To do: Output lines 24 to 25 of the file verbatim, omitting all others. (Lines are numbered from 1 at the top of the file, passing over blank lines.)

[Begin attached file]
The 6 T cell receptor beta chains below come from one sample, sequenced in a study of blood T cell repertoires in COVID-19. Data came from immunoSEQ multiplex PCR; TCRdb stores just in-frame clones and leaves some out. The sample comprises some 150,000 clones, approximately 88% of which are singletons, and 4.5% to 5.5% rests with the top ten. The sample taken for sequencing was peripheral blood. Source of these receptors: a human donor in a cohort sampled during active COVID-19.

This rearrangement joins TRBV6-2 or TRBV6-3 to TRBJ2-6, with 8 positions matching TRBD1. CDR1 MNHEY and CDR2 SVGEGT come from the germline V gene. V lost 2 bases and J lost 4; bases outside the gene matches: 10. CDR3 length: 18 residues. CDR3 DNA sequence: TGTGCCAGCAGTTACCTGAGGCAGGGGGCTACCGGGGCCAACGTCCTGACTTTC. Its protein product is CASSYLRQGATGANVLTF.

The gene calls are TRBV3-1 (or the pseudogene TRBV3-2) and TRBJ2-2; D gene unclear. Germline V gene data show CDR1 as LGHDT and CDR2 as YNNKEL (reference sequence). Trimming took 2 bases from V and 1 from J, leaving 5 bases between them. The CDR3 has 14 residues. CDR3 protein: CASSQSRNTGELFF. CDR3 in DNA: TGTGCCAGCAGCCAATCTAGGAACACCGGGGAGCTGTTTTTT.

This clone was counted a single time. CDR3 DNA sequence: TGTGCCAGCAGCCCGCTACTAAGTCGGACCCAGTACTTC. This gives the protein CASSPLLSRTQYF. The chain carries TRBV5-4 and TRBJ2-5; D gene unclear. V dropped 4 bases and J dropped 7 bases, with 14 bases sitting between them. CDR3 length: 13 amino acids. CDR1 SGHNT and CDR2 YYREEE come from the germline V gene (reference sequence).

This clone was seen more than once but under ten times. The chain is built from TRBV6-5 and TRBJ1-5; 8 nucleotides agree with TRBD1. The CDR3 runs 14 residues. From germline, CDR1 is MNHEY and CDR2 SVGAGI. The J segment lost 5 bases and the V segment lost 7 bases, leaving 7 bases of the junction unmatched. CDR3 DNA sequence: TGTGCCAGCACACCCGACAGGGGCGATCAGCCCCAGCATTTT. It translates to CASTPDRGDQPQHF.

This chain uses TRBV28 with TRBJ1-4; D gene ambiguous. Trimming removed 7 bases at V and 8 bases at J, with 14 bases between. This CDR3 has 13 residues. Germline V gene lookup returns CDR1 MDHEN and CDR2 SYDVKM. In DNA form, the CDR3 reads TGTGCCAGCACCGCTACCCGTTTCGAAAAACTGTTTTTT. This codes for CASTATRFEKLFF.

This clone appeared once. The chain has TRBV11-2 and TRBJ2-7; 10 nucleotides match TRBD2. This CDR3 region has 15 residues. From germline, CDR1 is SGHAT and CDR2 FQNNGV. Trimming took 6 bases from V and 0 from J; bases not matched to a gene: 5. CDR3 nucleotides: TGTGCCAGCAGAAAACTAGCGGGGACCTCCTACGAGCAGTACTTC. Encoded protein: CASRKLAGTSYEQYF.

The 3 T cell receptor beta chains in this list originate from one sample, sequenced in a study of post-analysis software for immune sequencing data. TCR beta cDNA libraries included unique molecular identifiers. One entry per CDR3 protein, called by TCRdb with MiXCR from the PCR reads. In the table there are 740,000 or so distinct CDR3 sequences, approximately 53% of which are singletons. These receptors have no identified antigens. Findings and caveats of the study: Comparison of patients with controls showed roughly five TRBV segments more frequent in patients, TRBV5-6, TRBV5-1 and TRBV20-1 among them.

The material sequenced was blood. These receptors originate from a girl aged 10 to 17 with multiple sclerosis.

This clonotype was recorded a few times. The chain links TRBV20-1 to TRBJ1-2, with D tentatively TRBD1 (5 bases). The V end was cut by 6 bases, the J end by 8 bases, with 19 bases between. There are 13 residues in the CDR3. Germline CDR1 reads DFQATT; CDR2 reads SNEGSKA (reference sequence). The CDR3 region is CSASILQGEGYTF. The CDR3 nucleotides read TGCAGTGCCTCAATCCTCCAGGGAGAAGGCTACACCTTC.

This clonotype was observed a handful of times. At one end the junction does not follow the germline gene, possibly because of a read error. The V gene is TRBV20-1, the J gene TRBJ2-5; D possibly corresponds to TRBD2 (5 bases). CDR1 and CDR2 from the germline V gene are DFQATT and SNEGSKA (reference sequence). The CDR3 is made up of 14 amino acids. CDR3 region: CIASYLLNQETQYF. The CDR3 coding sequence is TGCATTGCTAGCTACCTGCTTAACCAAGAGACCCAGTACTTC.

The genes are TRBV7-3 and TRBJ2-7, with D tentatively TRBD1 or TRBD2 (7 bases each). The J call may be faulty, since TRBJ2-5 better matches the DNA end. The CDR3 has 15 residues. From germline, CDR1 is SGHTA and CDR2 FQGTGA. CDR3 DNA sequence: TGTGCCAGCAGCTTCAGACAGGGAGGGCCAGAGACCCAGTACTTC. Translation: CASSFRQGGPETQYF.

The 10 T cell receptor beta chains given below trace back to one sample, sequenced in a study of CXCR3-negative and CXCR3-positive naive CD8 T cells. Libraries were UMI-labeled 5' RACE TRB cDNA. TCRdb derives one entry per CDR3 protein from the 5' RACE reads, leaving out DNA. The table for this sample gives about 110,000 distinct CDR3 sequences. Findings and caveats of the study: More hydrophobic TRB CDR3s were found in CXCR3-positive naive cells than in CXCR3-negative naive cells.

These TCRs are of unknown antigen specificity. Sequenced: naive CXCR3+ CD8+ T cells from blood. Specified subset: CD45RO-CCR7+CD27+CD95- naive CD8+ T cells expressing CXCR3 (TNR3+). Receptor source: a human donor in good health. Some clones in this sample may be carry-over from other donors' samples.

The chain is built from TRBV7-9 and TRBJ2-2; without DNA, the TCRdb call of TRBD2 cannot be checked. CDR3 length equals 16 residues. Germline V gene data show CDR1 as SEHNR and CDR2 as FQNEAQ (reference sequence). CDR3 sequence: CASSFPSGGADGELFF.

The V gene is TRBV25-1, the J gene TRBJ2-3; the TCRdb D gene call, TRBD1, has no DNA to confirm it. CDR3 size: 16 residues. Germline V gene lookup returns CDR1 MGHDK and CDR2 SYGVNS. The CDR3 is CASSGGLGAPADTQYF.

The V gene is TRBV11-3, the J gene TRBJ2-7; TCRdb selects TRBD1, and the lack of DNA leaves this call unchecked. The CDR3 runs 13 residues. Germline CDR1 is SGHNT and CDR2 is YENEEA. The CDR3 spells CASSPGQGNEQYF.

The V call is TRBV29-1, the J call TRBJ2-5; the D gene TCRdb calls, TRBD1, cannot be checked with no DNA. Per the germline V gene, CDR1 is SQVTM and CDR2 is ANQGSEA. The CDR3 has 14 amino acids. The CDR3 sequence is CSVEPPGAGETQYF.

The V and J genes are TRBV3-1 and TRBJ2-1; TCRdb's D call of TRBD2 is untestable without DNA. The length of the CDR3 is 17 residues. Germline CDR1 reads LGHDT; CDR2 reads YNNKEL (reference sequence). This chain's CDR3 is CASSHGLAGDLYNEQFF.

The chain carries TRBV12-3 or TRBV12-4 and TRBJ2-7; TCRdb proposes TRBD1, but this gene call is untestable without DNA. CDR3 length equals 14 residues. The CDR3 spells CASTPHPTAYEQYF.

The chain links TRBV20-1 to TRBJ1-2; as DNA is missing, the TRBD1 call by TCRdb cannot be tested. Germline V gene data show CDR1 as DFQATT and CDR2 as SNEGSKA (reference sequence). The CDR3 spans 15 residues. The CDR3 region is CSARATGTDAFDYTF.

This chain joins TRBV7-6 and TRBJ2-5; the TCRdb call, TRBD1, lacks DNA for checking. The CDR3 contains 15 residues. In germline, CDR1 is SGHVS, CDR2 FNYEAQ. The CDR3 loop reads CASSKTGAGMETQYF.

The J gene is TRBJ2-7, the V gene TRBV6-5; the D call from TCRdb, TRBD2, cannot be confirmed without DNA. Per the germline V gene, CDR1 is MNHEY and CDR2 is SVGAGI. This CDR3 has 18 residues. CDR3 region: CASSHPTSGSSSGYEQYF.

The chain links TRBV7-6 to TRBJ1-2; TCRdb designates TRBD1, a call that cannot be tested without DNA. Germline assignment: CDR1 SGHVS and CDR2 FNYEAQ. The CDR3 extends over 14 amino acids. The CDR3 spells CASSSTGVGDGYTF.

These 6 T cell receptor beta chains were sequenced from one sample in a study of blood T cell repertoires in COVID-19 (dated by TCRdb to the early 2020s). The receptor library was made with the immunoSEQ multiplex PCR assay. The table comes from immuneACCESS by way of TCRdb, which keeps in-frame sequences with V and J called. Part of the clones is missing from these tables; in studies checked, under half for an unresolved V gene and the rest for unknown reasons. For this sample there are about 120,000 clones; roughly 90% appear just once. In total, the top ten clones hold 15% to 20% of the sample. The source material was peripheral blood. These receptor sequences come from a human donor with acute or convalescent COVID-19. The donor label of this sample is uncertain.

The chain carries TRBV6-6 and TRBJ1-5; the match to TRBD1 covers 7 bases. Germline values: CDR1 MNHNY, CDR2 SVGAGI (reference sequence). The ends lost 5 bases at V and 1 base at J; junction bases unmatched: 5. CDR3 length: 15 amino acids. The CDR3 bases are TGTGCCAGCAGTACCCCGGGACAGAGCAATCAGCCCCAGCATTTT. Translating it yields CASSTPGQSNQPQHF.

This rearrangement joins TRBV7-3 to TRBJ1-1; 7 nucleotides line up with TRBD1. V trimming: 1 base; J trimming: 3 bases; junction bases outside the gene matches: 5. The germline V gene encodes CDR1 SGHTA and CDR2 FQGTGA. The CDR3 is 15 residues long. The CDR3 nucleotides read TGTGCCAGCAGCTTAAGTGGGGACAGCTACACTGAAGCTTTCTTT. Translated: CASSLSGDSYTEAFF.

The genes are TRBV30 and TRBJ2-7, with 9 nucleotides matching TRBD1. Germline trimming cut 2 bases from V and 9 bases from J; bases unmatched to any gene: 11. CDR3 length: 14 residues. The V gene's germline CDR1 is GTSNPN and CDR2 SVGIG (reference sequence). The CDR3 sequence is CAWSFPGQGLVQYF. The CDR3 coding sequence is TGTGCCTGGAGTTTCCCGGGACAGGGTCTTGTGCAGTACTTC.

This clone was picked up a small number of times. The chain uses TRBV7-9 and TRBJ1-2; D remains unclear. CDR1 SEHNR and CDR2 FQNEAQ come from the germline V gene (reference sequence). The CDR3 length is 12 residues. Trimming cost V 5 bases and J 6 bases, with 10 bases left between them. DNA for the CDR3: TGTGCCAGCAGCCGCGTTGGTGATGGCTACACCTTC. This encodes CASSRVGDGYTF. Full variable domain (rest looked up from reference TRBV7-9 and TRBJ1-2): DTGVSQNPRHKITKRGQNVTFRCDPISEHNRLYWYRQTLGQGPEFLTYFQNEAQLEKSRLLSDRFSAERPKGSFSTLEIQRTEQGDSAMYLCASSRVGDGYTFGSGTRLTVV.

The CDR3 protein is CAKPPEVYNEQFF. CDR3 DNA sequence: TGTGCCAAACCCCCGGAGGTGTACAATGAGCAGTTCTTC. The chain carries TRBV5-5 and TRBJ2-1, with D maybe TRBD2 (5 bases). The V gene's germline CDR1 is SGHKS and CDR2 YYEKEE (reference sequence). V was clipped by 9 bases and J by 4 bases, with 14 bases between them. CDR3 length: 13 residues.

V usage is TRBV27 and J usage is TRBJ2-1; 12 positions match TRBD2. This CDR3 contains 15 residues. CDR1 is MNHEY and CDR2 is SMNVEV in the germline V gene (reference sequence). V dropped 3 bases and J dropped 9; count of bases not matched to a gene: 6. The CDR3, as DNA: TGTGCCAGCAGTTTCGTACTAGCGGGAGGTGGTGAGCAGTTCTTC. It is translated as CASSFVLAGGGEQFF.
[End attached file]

The chain links TRBV7-6 to TRBJ1-2; TCRdb designates TRBD1, a call that cannot be tested without DNA. Germline assignment: CDR1 SGHVS and CDR2 FNYEAQ. The CDR3 extends over 14 amino acids. The CDR3 spells CASSSTGVGDGYTF.

These 6 T cell receptor beta chains were sequenced from one sample in a study of blood T cell repertoires in COVID-19 (dated by TCRdb to the early 2020s). The receptor library was made with the immunoSEQ multiplex PCR assay. The table comes from immuneACCESS by way of TCRdb, which keeps in-frame sequences with V and J called. Part of the clones is missing from these tables; in studies checked, under half for an unresolved V gene and the rest for unknown reasons. For this sample there are about 120,000 clones; roughly 90% appear just once. In total, the top ten clones hold 15% to 20% of the sample. The source material was peripheral blood. These receptor sequences come from a human donor with acute or convalescent COVID-19. The donor label of this sample is uncertain.